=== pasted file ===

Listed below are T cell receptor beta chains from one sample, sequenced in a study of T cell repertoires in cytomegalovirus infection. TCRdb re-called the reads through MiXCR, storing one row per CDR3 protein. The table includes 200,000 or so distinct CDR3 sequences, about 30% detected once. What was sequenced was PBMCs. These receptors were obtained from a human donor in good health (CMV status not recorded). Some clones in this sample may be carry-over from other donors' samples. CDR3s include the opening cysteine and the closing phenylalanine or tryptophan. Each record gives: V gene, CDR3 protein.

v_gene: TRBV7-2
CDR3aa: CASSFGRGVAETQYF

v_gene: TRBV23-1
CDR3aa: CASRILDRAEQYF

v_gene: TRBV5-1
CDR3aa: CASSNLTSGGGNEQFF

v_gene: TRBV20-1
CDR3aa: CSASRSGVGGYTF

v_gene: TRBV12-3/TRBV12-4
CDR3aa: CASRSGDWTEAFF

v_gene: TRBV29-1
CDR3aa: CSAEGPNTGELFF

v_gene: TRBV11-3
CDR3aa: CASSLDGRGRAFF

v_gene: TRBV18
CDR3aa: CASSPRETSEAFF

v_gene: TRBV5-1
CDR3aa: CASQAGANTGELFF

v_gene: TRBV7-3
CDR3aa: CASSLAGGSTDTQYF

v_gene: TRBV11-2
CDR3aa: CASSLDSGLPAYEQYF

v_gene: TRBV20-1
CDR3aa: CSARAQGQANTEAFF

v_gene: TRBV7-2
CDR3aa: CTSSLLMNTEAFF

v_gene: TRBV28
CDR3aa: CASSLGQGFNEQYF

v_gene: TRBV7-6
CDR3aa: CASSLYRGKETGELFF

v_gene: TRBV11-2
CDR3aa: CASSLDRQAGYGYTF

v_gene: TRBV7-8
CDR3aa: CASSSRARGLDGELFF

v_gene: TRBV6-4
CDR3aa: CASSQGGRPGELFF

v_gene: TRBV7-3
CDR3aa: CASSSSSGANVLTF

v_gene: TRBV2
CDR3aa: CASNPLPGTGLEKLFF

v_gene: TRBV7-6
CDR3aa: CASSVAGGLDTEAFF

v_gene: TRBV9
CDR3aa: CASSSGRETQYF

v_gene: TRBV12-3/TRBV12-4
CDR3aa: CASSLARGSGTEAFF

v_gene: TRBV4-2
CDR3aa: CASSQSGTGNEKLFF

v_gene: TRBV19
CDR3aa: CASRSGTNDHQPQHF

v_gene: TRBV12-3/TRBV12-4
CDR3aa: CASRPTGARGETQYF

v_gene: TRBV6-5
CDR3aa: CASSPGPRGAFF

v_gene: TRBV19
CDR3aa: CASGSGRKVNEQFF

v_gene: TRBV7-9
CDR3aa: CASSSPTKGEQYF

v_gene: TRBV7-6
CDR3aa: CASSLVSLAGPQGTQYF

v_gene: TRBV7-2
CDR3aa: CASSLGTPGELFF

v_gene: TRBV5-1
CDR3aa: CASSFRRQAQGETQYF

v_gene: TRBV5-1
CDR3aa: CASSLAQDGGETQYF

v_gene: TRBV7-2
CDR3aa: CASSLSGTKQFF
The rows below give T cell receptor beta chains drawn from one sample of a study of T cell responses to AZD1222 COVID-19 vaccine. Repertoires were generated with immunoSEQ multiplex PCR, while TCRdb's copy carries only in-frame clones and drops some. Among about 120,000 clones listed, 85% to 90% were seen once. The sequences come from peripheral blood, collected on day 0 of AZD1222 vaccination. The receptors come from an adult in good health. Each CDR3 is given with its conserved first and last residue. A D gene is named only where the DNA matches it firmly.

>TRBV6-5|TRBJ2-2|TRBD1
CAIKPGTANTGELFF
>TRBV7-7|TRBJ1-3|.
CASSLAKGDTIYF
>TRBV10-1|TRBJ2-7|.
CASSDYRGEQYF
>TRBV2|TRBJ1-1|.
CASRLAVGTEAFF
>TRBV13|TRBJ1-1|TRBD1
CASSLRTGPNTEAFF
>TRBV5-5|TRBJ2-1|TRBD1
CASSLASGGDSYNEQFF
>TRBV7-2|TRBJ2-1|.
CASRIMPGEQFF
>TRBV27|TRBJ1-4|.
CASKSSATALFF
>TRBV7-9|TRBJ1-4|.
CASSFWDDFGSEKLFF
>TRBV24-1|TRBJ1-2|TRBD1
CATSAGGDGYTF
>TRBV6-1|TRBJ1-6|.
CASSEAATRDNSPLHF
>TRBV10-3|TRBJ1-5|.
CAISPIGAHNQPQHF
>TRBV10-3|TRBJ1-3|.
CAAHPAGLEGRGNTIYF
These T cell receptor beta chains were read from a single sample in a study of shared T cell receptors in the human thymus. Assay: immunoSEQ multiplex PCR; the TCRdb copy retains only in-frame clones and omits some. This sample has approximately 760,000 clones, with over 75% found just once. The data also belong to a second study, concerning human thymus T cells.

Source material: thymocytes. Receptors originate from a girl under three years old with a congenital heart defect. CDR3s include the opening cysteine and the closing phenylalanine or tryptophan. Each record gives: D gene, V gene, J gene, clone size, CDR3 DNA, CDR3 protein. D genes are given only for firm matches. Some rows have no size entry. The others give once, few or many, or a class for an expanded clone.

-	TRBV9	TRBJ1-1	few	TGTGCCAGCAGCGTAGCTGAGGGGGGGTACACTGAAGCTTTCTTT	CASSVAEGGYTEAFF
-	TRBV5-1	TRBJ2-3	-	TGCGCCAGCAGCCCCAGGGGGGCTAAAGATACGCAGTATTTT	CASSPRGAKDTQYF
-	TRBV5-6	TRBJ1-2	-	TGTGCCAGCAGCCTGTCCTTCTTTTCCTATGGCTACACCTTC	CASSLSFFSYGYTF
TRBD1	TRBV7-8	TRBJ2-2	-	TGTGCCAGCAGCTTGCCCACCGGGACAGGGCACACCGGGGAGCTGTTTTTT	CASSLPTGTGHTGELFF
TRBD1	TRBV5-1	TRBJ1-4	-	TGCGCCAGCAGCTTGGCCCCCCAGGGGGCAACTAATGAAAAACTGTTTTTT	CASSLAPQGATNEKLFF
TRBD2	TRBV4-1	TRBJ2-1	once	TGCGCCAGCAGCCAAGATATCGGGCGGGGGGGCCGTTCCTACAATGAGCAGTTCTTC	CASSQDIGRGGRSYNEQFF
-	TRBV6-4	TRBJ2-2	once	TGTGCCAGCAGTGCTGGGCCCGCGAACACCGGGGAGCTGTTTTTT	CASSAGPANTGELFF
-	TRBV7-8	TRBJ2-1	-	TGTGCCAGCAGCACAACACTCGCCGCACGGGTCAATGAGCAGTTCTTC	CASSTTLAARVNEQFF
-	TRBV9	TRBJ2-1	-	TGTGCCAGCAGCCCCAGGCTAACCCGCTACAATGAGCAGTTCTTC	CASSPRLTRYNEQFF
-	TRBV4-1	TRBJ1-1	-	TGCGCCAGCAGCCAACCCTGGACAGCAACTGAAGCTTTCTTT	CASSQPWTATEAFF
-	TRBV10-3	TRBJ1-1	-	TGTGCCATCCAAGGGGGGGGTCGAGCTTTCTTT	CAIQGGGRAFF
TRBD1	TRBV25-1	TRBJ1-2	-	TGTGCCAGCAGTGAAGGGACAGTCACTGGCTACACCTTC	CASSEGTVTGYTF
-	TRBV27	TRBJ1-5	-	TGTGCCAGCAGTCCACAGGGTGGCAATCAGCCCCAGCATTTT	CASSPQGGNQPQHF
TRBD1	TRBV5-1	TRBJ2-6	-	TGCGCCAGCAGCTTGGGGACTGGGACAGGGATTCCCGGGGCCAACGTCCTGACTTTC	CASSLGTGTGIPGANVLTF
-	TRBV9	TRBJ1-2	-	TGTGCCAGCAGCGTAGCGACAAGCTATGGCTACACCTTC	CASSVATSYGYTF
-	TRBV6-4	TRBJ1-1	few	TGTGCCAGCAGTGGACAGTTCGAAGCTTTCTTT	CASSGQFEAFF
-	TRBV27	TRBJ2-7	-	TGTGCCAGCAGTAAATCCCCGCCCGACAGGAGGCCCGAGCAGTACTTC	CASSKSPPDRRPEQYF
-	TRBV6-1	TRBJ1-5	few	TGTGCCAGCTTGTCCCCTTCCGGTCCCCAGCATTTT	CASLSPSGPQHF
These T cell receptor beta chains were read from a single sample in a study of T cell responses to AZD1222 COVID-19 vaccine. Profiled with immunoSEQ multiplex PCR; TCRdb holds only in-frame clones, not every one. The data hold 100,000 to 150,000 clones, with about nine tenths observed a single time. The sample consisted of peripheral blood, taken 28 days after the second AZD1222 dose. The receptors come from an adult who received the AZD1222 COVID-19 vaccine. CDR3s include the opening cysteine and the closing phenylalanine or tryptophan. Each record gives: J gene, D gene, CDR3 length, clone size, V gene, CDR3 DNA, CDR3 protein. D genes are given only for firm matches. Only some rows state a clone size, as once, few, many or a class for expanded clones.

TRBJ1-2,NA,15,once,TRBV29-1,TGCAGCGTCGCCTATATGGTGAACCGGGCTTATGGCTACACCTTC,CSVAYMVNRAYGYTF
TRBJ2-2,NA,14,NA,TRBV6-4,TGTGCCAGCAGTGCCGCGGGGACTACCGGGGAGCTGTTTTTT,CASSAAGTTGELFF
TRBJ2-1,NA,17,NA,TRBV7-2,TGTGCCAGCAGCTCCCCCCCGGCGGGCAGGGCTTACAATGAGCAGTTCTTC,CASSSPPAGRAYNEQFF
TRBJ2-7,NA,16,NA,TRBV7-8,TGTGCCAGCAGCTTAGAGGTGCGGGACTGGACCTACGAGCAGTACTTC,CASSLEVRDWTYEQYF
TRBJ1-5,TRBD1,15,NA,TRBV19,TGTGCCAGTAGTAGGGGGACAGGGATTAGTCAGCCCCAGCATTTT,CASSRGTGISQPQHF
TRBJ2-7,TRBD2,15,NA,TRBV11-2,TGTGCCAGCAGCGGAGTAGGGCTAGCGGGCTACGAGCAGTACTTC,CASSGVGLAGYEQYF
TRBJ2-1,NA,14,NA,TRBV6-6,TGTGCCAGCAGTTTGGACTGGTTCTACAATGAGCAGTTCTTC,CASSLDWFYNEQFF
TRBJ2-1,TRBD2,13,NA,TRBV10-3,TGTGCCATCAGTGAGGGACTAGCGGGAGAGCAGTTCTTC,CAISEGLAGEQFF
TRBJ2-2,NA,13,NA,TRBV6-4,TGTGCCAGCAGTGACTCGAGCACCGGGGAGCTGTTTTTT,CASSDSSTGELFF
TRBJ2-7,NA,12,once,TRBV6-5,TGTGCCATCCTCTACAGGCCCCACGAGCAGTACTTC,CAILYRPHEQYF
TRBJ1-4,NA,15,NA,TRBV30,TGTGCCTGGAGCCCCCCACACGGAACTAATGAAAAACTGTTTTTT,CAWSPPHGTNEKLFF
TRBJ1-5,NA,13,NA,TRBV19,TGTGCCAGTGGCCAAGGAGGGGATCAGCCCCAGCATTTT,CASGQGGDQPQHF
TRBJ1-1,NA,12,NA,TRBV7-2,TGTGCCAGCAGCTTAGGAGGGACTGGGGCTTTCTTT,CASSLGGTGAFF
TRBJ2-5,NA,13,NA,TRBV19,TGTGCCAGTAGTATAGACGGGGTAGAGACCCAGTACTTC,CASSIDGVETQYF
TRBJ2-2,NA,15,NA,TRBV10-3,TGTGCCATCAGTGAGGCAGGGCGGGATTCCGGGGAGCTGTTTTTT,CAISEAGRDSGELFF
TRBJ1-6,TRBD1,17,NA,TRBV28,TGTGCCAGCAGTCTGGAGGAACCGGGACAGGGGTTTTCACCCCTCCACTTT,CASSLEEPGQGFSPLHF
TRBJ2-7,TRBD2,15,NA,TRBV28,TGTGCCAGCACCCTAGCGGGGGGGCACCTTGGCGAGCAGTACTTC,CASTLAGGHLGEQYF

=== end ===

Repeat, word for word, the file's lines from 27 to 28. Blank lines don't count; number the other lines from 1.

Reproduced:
CDR3aa: CTSSLLMNTEAFF

v_gene: TRBV28